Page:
My Death March to Financial Independence

My journey to financial independence hit rock-bottom in 2008:

  • My wife was busy taking care of our 1-year-old baby.
  • I was busy with a job that consumed more than 40 hours per week.
  • We were flipping a home and I was doing much of the work myself. I spent at least 40 hours per week swinging a hammer, hanging doors, installing cabinets, fixing plumbing, installing trim and setting tile.

I was always tired. I wasn’t spending time with the baby. I argued with my wife frequently. And then it got worse, much worse.

We had hired carpenters to frame out a second story on the home and they were careless. After removing the existing roof, they put tarps up to keep the house dry, but had not properly secured them. One evening, the wind blew all of the tarps off the house. A couple of hours later, bucketloads of rain started coming down. I tried to get the tarps back on, but it was futile. The rain started infiltrating the house any and every way it could: mostly by way of light fixtures and ceiling fans. I ran around the house, strategically placing buckets and salad bowls to catch the water. When we ran out of those, we used mops and towels to soak up the deluge before it damaged the hardwood floors. Only the baby slept that night.

But the wet house was really just a symptom of other problems and bad decisions. While I’m financially independent today, I didn’t go about it the right way. My journey was more of a death march. I’m telling you my story so you can learn from my mistakes.

Flip #1: $100,000 Profit!

Flipping homes consumed our lives from the year 2000 until late 2016. And it all started by accident. I had called a plumber to fix a leaky faucet in my home. I was angry when he didn’t show up, so I figured out how to do it myself.

This gave me confidence. If fixing a faucet wasn’t hard, I knew that I could teach myself other skills. Soon, I was tiling, hanging cabinets and fixing electrical issues. I learned these skills while rehabbing my first home. And then something amazing happened when we sold it:

$100,000 profit!

The fire was lit. My wife and I never planned to become home flippers, but after making big money, we were determined to find another ugly duckling and put our hammers back to work.

Flipping our Way to $$$ (and forgetting to live)

The home we chose next was a perfect candidate for a flip; cosmetically ugly, but solid otherwise. However, it wasn’t close to our jobs. We’d leave home at 6am and wouldn’t get back until 6pm. We’d then work on the home until 10 or 11pm. Repeat, repeat, repeat.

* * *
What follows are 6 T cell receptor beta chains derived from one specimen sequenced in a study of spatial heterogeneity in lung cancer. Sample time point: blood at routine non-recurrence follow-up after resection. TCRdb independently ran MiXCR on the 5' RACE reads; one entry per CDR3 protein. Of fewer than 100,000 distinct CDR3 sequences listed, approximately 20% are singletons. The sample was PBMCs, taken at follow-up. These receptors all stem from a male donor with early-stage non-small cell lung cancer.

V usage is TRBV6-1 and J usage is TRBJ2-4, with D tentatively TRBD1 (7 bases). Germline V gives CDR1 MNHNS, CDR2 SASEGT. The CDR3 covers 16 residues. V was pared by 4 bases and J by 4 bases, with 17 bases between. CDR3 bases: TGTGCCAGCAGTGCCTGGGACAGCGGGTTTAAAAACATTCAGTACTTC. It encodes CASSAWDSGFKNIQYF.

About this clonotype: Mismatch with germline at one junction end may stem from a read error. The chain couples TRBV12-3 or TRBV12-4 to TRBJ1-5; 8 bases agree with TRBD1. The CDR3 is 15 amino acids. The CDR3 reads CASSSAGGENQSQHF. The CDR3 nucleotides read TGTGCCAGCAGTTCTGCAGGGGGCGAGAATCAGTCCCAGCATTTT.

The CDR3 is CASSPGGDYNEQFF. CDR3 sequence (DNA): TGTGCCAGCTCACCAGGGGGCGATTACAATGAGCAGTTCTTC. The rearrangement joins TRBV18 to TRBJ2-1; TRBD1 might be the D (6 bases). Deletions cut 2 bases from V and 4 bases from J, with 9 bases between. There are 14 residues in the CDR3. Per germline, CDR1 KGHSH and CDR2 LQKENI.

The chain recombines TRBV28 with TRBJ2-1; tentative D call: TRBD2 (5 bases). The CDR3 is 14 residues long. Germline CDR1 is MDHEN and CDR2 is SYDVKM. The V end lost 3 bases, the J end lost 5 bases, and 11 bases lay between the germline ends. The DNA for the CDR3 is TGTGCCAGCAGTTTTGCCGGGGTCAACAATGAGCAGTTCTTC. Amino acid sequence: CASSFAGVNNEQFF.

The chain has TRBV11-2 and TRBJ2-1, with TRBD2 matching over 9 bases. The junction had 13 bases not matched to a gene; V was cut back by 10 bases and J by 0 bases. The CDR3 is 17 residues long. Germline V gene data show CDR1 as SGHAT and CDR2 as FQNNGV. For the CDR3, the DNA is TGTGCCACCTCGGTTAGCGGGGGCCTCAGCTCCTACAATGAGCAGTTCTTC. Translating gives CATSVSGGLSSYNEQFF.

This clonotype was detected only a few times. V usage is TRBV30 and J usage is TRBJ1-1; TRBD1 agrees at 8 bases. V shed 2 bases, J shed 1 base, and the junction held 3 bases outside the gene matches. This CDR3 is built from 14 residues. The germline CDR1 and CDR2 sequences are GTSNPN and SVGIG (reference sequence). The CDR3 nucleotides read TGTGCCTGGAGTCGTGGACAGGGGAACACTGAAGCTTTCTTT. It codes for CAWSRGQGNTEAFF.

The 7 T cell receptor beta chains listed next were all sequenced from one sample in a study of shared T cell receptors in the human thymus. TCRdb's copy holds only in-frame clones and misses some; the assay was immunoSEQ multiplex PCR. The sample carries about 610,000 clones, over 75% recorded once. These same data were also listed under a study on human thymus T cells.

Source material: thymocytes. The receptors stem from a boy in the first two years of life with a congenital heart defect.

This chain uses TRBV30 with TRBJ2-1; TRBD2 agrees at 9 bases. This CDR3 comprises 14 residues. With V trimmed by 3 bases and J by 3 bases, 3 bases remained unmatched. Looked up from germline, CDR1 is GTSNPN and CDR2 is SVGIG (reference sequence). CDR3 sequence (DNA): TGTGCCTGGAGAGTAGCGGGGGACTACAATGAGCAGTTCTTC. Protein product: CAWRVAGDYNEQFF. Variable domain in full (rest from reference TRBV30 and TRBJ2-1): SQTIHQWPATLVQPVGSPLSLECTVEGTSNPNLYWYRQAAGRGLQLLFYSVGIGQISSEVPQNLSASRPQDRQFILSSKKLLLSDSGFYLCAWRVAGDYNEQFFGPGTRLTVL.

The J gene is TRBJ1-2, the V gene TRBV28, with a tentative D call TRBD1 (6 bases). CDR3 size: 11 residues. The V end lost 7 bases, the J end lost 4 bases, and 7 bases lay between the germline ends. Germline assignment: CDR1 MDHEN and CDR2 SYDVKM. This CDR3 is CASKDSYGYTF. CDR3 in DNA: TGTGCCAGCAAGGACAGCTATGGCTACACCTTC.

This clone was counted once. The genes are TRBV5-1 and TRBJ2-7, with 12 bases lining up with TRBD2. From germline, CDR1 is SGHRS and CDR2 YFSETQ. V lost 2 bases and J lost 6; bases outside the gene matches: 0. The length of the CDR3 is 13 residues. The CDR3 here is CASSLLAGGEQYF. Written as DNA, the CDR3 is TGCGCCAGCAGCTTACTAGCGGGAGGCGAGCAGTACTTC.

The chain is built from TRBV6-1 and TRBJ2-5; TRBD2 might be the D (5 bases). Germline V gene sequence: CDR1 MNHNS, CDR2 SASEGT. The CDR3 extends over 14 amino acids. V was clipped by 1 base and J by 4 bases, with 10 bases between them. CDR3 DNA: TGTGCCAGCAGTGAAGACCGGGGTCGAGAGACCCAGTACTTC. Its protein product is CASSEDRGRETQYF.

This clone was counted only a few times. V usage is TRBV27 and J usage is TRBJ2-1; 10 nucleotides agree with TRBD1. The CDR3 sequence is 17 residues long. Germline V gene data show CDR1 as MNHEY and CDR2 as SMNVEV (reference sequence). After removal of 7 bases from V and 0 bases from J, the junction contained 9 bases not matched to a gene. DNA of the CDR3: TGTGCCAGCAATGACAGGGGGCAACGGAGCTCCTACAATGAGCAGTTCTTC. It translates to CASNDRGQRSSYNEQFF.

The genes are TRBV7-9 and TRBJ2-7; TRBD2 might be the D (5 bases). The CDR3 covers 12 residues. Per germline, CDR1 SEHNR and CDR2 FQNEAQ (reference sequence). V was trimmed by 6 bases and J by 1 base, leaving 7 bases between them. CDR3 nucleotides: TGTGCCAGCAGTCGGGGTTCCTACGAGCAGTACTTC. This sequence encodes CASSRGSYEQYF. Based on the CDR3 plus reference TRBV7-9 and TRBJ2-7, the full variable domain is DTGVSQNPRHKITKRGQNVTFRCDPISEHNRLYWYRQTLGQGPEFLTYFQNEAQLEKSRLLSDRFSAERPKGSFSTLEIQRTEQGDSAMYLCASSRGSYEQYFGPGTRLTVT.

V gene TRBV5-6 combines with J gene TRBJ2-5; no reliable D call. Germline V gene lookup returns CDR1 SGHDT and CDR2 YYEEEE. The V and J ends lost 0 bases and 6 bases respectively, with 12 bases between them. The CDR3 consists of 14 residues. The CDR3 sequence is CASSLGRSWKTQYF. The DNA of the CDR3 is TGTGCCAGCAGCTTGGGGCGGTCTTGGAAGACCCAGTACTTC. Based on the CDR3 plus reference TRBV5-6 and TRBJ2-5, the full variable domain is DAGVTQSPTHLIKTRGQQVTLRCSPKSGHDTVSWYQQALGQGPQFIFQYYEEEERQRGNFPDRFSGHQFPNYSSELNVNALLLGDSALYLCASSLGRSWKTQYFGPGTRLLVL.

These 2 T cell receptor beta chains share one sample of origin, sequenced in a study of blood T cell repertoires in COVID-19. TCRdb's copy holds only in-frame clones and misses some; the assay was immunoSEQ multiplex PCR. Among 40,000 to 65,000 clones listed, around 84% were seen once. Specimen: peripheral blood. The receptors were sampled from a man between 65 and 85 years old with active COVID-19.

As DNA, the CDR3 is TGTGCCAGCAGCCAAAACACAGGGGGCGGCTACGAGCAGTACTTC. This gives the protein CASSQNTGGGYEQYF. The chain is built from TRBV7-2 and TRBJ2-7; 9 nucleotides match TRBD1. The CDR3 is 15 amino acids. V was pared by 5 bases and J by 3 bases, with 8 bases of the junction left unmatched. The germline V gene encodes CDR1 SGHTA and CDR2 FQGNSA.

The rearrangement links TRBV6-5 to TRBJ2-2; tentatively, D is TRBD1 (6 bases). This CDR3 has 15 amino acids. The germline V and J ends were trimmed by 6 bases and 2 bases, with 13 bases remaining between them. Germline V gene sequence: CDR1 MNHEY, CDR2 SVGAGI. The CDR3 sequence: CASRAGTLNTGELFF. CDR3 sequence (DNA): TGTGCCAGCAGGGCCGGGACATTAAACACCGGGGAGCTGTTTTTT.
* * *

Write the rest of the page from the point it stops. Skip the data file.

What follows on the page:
It wasn’t fun, but not terrible either. We made money when we sold, but looking back, we were incredibly busy (and again, tired) for 2 years. This didn’t stop us from trying it again. Profits are seductive!

Kitchen in flip #2

Our biggest flip was a lake home in Wisconsin that we purchased when the wife was pregnant with our first child. It took 5 years to fully complete and thousands of hours of my time. This is the one where it rained inside.

The project consumed our lives when we should have been enjoying our baby. Almost every weekend that we owned the home, we were working on it. We had taken on way too much.

Before and after

And we made mistakes with our current home too. We bought it in June of 2013 and it needed loads of work. At the time, our kids were 6 and 3. We bought with the intention of leaving it mostly as-is and then renting it when we found something better. However, we soon discovered that we really liked the area, so we chose to stay. Since we’d be living there, our plans for the home grew.

We decided to add a small second story on to the home. We paid carpenters to frame it out and then I’d complete the inside. Without kids, I could have completed the work in under a year. With kids, it took almost 4. It got even crazier when my wife, who had been been a stay at home mother, started a job in the middle of the rehab.

Current home, before and after

A major home remodel with working parents and two children is a recipe for exhaustion and stress. I didn’t want to miss out on any more time with the kids, so on weekends, I’d wake up at 5:00am. This allowed me to get work done before the rest of the family woke up. Often, I’d start working again after they went to sleep.